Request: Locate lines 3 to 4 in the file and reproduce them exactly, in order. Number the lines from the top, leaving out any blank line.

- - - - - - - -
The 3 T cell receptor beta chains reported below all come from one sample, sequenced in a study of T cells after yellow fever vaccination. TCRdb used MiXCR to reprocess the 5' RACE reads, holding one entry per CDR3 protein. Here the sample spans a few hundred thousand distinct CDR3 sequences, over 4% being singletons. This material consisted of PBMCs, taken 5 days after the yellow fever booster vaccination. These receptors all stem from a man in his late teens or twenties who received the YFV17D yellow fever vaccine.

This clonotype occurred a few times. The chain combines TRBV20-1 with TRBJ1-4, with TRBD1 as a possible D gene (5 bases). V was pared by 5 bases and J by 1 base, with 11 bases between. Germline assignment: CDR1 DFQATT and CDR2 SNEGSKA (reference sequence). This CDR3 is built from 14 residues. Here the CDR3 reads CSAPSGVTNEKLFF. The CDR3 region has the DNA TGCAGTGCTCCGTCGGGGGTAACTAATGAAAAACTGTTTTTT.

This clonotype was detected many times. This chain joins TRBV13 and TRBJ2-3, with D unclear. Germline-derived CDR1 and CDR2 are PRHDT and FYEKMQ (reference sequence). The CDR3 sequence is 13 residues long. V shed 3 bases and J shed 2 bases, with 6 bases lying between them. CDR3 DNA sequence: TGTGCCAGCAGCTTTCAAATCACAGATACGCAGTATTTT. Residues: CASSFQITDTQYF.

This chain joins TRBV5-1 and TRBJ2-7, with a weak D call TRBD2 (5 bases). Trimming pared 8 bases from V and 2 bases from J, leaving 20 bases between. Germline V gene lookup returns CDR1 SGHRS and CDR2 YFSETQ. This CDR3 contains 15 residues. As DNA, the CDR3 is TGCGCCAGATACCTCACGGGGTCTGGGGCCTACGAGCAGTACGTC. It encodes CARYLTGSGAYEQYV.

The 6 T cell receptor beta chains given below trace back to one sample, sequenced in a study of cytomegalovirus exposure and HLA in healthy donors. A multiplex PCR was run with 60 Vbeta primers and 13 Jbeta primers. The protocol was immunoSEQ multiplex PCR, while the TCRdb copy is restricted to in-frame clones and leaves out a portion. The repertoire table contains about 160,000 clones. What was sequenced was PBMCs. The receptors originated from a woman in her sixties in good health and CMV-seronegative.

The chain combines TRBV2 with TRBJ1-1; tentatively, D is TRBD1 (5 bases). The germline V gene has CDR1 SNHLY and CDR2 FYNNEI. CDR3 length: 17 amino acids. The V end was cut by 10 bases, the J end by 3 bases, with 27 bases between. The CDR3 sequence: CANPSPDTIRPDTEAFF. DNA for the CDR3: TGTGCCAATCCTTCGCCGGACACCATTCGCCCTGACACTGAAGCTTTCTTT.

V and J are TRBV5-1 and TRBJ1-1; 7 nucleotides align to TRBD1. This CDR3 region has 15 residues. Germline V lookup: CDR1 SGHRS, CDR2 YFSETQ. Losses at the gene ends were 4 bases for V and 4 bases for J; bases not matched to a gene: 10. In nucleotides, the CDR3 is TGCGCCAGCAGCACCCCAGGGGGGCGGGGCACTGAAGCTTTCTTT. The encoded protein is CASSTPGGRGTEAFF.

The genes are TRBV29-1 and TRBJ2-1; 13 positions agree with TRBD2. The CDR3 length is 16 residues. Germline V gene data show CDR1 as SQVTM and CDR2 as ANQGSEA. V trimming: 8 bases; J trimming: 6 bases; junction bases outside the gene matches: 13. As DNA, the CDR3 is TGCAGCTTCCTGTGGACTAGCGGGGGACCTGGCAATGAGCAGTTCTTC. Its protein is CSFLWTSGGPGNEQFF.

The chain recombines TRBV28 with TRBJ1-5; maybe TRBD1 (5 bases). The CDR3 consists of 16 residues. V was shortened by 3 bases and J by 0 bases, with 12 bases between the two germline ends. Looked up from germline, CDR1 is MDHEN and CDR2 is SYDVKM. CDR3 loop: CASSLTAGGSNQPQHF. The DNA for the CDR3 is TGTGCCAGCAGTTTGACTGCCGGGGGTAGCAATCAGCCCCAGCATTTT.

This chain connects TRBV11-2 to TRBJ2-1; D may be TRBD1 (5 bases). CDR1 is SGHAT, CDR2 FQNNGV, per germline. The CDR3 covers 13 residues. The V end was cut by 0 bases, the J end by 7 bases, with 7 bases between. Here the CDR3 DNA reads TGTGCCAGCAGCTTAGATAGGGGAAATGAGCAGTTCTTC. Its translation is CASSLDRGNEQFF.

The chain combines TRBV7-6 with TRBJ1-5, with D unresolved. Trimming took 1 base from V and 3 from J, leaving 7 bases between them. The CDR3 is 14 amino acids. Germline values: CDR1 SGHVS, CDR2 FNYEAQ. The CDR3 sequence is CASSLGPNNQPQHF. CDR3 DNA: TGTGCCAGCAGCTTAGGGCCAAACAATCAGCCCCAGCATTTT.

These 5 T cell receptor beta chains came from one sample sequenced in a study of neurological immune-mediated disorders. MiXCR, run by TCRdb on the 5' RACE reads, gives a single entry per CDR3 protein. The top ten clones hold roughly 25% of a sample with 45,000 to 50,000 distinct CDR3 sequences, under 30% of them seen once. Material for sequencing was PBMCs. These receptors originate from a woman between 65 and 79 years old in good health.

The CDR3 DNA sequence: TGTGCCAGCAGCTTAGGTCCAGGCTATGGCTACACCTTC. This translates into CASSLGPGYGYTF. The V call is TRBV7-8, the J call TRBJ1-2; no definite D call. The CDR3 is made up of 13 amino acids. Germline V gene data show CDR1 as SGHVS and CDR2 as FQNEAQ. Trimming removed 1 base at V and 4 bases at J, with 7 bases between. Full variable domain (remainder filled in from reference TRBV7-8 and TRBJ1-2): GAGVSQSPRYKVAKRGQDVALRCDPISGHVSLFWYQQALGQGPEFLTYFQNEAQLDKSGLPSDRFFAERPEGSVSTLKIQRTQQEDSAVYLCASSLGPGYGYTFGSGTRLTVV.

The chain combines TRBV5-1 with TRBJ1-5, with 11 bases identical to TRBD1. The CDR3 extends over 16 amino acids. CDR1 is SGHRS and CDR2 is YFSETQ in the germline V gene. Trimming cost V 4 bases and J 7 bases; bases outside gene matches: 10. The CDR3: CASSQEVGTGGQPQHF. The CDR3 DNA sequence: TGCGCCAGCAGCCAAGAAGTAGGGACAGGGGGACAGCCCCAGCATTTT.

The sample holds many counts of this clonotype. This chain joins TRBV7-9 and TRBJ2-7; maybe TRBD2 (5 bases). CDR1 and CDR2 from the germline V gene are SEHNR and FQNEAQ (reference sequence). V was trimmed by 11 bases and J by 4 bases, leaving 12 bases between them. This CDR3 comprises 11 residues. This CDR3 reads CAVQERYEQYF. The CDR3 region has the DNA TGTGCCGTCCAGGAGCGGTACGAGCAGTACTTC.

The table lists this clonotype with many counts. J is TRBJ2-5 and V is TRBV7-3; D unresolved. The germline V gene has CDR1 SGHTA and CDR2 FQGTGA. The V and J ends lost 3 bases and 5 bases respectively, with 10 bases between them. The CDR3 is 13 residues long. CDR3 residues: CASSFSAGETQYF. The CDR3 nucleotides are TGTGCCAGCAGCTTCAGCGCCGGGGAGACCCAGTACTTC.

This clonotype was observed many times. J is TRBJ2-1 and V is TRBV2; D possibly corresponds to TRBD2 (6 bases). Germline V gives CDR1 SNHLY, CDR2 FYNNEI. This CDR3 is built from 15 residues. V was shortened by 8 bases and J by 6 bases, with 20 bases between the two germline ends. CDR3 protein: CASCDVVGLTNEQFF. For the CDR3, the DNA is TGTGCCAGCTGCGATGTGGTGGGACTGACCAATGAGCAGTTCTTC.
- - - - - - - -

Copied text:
This clonotype was detected many times. This chain joins TRBV13 and TRBJ2-3, with D unclear. Germline-derived CDR1 and CDR2 are PRHDT and FYEKMQ (reference sequence). The CDR3 sequence is 13 residues long. V shed 3 bases and J shed 2 bases, with 6 bases lying between them. CDR3 DNA sequence: TGTGCCAGCAGCTTTCAAATCACAGATACGCAGTATTTT. Residues: CASSFQITDTQYF.

This chain joins TRBV5-1 and TRBJ2-7, with a weak D call TRBD2 (5 bases). Trimming pared 8 bases from V and 2 bases from J, leaving 20 bases between. Germline V gene lookup returns CDR1 SGHRS and CDR2 YFSETQ. This CDR3 contains 15 residues. As DNA, the CDR3 is TGCGCCAGATACCTCACGGGGTCTGGGGCCTACGAGCAGTACGTC. It encodes CARYLTGSGAYEQYV.